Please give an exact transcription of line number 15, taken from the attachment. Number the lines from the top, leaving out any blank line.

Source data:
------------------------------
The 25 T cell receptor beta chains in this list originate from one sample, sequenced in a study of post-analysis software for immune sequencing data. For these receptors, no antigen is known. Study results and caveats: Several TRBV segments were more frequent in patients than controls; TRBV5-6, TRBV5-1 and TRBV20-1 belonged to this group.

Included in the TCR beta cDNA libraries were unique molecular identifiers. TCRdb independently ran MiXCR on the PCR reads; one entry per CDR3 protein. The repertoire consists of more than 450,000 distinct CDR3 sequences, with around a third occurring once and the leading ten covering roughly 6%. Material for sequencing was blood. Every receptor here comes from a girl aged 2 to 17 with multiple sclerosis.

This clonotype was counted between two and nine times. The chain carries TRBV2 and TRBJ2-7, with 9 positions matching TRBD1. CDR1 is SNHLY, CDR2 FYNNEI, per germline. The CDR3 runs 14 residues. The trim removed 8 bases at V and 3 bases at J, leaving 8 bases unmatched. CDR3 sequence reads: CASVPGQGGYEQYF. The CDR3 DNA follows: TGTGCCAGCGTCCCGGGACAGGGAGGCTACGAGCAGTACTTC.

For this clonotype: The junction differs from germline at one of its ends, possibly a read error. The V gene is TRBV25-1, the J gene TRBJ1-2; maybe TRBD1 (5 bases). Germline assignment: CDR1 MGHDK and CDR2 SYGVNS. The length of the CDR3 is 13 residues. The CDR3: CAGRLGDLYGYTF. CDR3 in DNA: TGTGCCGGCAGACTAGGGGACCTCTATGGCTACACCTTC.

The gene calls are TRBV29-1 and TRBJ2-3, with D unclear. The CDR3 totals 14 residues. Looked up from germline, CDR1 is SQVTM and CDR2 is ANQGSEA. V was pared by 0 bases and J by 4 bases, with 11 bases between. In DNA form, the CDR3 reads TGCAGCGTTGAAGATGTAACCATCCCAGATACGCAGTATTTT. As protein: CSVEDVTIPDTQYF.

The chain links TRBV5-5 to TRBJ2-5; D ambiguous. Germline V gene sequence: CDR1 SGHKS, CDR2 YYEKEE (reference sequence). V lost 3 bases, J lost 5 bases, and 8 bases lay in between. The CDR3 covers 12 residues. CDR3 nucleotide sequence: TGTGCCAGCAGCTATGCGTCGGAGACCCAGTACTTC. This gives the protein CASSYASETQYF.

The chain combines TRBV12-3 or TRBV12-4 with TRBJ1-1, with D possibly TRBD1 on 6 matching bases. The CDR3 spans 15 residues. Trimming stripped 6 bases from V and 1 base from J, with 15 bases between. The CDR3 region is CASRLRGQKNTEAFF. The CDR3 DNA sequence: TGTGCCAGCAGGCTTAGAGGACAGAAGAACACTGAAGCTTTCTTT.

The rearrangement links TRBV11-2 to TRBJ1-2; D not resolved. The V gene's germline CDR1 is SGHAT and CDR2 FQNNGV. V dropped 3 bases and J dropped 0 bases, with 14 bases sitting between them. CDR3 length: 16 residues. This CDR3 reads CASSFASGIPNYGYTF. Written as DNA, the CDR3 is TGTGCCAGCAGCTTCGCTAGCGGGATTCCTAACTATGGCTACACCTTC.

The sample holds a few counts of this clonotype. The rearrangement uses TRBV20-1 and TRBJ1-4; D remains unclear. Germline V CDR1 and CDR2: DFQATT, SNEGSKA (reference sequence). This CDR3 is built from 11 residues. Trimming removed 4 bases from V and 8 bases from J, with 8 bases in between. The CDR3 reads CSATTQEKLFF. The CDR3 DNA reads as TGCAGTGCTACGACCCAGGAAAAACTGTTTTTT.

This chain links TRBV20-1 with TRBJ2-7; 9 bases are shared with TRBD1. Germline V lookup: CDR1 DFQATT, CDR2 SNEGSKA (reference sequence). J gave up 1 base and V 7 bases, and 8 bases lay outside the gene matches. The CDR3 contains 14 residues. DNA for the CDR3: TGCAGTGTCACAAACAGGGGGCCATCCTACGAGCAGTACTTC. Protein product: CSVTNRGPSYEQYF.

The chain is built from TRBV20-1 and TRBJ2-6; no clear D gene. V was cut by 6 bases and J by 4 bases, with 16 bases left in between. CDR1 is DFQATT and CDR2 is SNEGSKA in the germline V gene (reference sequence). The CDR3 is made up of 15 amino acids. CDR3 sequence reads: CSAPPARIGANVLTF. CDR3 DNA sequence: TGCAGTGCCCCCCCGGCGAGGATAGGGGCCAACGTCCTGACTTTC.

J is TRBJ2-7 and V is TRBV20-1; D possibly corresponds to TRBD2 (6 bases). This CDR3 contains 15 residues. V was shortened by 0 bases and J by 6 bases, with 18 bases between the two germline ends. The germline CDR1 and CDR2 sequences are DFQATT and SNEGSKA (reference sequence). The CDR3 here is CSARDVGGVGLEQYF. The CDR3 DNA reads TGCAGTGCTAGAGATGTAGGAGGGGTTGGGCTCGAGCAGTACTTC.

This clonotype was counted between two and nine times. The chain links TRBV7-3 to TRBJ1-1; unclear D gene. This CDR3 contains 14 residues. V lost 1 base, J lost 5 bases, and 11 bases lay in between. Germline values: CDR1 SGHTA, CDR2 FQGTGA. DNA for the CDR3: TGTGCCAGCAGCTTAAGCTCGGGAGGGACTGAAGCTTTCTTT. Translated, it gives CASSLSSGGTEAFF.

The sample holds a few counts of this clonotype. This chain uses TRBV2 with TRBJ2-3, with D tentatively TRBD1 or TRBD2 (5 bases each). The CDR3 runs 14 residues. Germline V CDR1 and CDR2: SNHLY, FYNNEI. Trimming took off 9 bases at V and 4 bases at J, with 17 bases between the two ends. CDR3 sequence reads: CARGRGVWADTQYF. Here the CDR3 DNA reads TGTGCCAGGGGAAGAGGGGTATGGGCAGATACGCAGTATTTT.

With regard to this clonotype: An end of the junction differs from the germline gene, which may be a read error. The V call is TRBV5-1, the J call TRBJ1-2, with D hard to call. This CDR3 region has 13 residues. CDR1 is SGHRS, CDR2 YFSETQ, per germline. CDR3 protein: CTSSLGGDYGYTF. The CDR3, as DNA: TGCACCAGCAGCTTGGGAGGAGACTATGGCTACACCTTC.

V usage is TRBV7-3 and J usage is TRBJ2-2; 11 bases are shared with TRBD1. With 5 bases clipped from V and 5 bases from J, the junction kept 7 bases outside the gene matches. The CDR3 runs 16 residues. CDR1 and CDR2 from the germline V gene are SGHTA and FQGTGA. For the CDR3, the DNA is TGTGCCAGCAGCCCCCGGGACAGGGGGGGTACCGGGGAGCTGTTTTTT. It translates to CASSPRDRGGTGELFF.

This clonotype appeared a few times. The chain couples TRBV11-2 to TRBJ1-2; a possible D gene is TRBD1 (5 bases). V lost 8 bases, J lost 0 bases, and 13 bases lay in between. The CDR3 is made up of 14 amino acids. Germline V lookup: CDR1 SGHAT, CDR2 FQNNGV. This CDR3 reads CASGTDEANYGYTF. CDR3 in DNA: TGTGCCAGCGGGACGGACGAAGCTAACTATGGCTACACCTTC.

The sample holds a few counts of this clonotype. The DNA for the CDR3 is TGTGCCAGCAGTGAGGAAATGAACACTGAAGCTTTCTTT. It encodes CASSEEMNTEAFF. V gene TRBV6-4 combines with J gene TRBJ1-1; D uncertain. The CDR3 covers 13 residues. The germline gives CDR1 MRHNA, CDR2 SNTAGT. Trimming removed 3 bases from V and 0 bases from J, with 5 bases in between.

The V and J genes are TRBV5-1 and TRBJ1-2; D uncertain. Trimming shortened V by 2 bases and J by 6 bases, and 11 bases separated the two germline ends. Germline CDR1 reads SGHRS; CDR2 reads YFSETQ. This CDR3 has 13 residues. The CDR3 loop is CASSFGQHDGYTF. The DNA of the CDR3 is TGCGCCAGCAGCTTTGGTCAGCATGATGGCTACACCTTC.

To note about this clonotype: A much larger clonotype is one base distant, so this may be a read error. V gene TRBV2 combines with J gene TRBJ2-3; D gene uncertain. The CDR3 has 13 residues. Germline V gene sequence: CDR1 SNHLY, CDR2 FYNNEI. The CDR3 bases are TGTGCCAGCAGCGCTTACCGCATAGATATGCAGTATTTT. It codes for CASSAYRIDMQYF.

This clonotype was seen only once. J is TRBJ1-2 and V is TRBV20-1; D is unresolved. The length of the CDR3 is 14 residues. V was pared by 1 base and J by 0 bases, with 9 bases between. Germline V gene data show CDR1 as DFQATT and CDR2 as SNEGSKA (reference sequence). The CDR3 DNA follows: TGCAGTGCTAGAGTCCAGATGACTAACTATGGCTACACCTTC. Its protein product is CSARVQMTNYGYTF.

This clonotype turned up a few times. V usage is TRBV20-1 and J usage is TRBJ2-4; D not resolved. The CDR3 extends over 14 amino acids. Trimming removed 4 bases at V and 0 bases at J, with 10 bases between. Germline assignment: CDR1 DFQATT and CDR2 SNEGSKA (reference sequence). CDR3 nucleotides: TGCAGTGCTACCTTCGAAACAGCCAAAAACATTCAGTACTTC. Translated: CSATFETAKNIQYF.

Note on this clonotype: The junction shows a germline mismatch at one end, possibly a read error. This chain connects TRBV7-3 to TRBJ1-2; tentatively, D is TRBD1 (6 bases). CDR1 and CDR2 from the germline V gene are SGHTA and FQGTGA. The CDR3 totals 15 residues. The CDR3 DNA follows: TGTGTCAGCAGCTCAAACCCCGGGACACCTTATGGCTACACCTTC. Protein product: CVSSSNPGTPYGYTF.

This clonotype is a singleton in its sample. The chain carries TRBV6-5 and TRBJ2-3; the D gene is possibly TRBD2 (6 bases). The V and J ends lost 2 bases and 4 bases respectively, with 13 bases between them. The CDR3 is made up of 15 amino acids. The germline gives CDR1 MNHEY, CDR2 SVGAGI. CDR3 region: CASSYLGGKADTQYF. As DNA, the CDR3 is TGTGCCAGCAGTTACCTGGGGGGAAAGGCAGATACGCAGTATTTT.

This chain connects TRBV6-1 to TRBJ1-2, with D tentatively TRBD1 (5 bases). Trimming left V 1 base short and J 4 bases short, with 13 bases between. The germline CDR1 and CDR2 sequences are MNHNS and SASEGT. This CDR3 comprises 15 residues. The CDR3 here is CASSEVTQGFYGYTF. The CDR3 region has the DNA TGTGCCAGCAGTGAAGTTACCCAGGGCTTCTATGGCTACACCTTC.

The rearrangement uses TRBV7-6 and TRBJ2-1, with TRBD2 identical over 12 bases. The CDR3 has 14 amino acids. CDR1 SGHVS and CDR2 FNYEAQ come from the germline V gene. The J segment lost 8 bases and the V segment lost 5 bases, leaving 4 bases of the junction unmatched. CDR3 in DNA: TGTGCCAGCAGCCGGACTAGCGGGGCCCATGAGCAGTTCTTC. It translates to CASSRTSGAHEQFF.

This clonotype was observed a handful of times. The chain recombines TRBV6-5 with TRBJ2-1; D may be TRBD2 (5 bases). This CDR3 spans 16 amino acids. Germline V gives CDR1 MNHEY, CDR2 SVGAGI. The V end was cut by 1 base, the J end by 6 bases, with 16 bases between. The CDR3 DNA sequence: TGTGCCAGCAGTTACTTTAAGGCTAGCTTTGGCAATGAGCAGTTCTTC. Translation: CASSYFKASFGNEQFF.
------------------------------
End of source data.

With regard to this clonotype: An end of the junction differs from the germline gene, which may be a read error. The V call is TRBV5-1, the J call TRBJ1-2, with D hard to call. This CDR3 region has 13 residues. CDR1 is SGHRS, CDR2 YFSETQ, per germline. CDR3 protein: CTSSLGGDYGYTF. The CDR3, as DNA: TGCACCAGCAGCTTGGGAGGAGACTATGGCTACACCTTC.